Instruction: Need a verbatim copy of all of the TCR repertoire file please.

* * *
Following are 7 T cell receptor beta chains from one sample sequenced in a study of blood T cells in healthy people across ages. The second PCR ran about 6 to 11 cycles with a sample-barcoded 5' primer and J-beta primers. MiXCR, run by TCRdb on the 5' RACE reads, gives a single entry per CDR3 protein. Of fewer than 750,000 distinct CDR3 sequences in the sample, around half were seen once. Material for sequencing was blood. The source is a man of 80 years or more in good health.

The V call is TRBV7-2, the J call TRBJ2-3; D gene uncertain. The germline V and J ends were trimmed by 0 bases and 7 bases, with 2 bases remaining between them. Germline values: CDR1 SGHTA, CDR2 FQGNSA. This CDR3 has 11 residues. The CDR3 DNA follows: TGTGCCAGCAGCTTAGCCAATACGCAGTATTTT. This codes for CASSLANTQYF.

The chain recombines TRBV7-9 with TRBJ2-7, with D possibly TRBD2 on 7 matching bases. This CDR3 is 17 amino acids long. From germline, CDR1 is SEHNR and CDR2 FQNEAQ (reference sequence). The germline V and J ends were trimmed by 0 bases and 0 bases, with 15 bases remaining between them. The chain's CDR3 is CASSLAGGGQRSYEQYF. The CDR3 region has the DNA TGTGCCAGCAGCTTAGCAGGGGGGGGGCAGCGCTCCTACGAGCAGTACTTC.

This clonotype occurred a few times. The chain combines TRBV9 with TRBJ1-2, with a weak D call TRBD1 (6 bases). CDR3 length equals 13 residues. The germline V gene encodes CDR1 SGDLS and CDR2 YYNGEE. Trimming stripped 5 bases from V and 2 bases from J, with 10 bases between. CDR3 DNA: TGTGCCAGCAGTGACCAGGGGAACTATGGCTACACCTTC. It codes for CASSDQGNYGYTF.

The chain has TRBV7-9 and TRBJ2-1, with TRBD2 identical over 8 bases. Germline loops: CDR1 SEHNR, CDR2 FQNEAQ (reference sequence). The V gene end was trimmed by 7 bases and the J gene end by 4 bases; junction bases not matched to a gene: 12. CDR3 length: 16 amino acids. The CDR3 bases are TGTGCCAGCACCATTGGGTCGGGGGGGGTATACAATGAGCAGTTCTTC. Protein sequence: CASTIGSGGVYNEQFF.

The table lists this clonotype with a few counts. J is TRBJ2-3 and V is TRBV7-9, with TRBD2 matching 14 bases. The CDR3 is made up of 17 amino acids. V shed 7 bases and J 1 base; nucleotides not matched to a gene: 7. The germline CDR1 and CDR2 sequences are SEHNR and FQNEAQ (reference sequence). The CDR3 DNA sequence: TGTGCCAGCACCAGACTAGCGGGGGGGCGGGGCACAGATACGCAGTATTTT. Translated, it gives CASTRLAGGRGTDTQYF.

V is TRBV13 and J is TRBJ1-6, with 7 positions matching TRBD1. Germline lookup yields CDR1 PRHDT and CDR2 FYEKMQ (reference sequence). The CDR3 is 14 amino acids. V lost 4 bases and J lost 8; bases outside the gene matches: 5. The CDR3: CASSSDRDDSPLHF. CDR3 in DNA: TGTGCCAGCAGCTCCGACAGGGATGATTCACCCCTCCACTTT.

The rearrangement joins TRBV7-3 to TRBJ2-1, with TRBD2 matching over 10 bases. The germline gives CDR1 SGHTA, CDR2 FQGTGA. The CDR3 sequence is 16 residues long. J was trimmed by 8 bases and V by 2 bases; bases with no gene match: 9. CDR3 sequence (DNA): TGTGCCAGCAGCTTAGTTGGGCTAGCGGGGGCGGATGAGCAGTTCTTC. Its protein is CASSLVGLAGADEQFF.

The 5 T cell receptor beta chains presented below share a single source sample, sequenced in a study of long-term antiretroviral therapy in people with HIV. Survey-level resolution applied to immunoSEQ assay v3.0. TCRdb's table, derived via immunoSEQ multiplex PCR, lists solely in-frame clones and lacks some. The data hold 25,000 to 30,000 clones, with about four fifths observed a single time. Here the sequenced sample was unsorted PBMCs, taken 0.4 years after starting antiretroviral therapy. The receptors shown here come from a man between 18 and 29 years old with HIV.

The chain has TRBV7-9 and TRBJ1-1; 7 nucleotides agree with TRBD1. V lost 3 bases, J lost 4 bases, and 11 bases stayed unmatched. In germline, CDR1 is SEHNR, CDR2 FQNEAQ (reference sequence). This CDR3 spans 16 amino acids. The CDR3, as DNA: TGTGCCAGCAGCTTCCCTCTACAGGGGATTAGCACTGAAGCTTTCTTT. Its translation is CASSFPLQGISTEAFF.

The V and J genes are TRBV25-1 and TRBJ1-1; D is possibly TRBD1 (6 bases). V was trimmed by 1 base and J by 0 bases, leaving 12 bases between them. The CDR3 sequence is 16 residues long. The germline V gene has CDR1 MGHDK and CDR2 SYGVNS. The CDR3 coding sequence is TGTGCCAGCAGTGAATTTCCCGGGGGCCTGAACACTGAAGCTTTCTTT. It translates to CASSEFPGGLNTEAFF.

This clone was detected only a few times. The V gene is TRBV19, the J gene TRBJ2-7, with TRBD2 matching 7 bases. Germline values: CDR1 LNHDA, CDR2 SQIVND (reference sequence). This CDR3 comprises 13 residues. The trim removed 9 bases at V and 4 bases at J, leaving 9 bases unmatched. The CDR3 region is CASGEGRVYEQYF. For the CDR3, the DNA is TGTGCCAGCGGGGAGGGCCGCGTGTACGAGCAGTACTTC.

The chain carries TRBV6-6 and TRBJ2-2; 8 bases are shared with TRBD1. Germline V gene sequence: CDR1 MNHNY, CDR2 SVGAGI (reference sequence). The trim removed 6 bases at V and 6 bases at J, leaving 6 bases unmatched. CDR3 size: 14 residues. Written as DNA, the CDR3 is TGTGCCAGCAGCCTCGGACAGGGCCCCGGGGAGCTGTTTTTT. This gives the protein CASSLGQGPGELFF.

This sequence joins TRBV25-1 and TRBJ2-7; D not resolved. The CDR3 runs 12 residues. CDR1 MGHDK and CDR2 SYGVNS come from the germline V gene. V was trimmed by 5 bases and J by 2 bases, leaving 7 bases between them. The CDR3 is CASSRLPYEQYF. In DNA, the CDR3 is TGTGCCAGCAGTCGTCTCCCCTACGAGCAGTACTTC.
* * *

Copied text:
Following are 7 T cell receptor beta chains from one sample sequenced in a study of blood T cells in healthy people across ages. The second PCR ran about 6 to 11 cycles with a sample-barcoded 5' primer and J-beta primers. MiXCR, run by TCRdb on the 5' RACE reads, gives a single entry per CDR3 protein. Of fewer than 750,000 distinct CDR3 sequences in the sample, around half were seen once. Material for sequencing was blood. The source is a man of 80 years or more in good health.

The V call is TRBV7-2, the J call TRBJ2-3; D gene uncertain. The germline V and J ends were trimmed by 0 bases and 7 bases, with 2 bases remaining between them. Germline values: CDR1 SGHTA, CDR2 FQGNSA. This CDR3 has 11 residues. The CDR3 DNA follows: TGTGCCAGCAGCTTAGCCAATACGCAGTATTTT. This codes for CASSLANTQYF.

The chain recombines TRBV7-9 with TRBJ2-7, with D possibly TRBD2 on 7 matching bases. This CDR3 is 17 amino acids long. From germline, CDR1 is SEHNR and CDR2 FQNEAQ (reference sequence). The germline V and J ends were trimmed by 0 bases and 0 bases, with 15 bases remaining between them. The chain's CDR3 is CASSLAGGGQRSYEQYF. The CDR3 region has the DNA TGTGCCAGCAGCTTAGCAGGGGGGGGGCAGCGCTCCTACGAGCAGTACTTC.

This clonotype occurred a few times. The chain combines TRBV9 with TRBJ1-2, with a weak D call TRBD1 (6 bases). CDR3 length equals 13 residues. The germline V gene encodes CDR1 SGDLS and CDR2 YYNGEE. Trimming stripped 5 bases from V and 2 bases from J, with 10 bases between. CDR3 DNA: TGTGCCAGCAGTGACCAGGGGAACTATGGCTACACCTTC. It codes for CASSDQGNYGYTF.

The chain has TRBV7-9 and TRBJ2-1, with TRBD2 identical over 8 bases. Germline loops: CDR1 SEHNR, CDR2 FQNEAQ (reference sequence). The V gene end was trimmed by 7 bases and the J gene end by 4 bases; junction bases not matched to a gene: 12. CDR3 length: 16 amino acids. The CDR3 bases are TGTGCCAGCACCATTGGGTCGGGGGGGGTATACAATGAGCAGTTCTTC. Protein sequence: CASTIGSGGVYNEQFF.

The table lists this clonotype with a few counts. J is TRBJ2-3 and V is TRBV7-9, with TRBD2 matching 14 bases. The CDR3 is made up of 17 amino acids. V shed 7 bases and J 1 base; nucleotides not matched to a gene: 7. The germline CDR1 and CDR2 sequences are SEHNR and FQNEAQ (reference sequence). The CDR3 DNA sequence: TGTGCCAGCACCAGACTAGCGGGGGGGCGGGGCACAGATACGCAGTATTTT. Translated, it gives CASTRLAGGRGTDTQYF.

V is TRBV13 and J is TRBJ1-6, with 7 positions matching TRBD1. Germline lookup yields CDR1 PRHDT and CDR2 FYEKMQ (reference sequence). The CDR3 is 14 amino acids. V lost 4 bases and J lost 8; bases outside the gene matches: 5. The CDR3: CASSSDRDDSPLHF. CDR3 in DNA: TGTGCCAGCAGCTCCGACAGGGATGATTCACCCCTCCACTTT.

The rearrangement joins TRBV7-3 to TRBJ2-1, with TRBD2 matching over 10 bases. The germline gives CDR1 SGHTA, CDR2 FQGTGA. The CDR3 sequence is 16 residues long. J was trimmed by 8 bases and V by 2 bases; bases with no gene match: 9. CDR3 sequence (DNA): TGTGCCAGCAGCTTAGTTGGGCTAGCGGGGGCGGATGAGCAGTTCTTC. Its protein is CASSLVGLAGADEQFF.

The 5 T cell receptor beta chains presented below share a single source sample, sequenced in a study of long-term antiretroviral therapy in people with HIV. Survey-level resolution applied to immunoSEQ assay v3.0. TCRdb's table, derived via immunoSEQ multiplex PCR, lists solely in-frame clones and lacks some. The data hold 25,000 to 30,000 clones, with about four fifths observed a single time. Here the sequenced sample was unsorted PBMCs, taken 0.4 years after starting antiretroviral therapy. The receptors shown here come from a man between 18 and 29 years old with HIV.

The chain has TRBV7-9 and TRBJ1-1; 7 nucleotides agree with TRBD1. V lost 3 bases, J lost 4 bases, and 11 bases stayed unmatched. In germline, CDR1 is SEHNR, CDR2 FQNEAQ (reference sequence). This CDR3 spans 16 amino acids. The CDR3, as DNA: TGTGCCAGCAGCTTCCCTCTACAGGGGATTAGCACTGAAGCTTTCTTT. Its translation is CASSFPLQGISTEAFF.

The V and J genes are TRBV25-1 and TRBJ1-1; D is possibly TRBD1 (6 bases). V was trimmed by 1 base and J by 0 bases, leaving 12 bases between them. The CDR3 sequence is 16 residues long. The germline V gene has CDR1 MGHDK and CDR2 SYGVNS. The CDR3 coding sequence is TGTGCCAGCAGTGAATTTCCCGGGGGCCTGAACACTGAAGCTTTCTTT. It translates to CASSEFPGGLNTEAFF.

This clone was detected only a few times. The V gene is TRBV19, the J gene TRBJ2-7, with TRBD2 matching 7 bases. Germline values: CDR1 LNHDA, CDR2 SQIVND (reference sequence). This CDR3 comprises 13 residues. The trim removed 9 bases at V and 4 bases at J, leaving 9 bases unmatched. The CDR3 region is CASGEGRVYEQYF. For the CDR3, the DNA is TGTGCCAGCGGGGAGGGCCGCGTGTACGAGCAGTACTTC.

The chain carries TRBV6-6 and TRBJ2-2; 8 bases are shared with TRBD1. Germline V gene sequence: CDR1 MNHNY, CDR2 SVGAGI (reference sequence). The trim removed 6 bases at V and 6 bases at J, leaving 6 bases unmatched. CDR3 size: 14 residues. Written as DNA, the CDR3 is TGTGCCAGCAGCCTCGGACAGGGCCCCGGGGAGCTGTTTTTT. This gives the protein CASSLGQGPGELFF.

This sequence joins TRBV25-1 and TRBJ2-7; D not resolved. The CDR3 runs 12 residues. CDR1 MGHDK and CDR2 SYGVNS come from the germline V gene. V was trimmed by 5 bases and J by 2 bases, leaving 7 bases between them. The CDR3 is CASSRLPYEQYF. In DNA, the CDR3 is TGTGCCAGCAGTCGTCTCCCCTACGAGCAGTACTTC.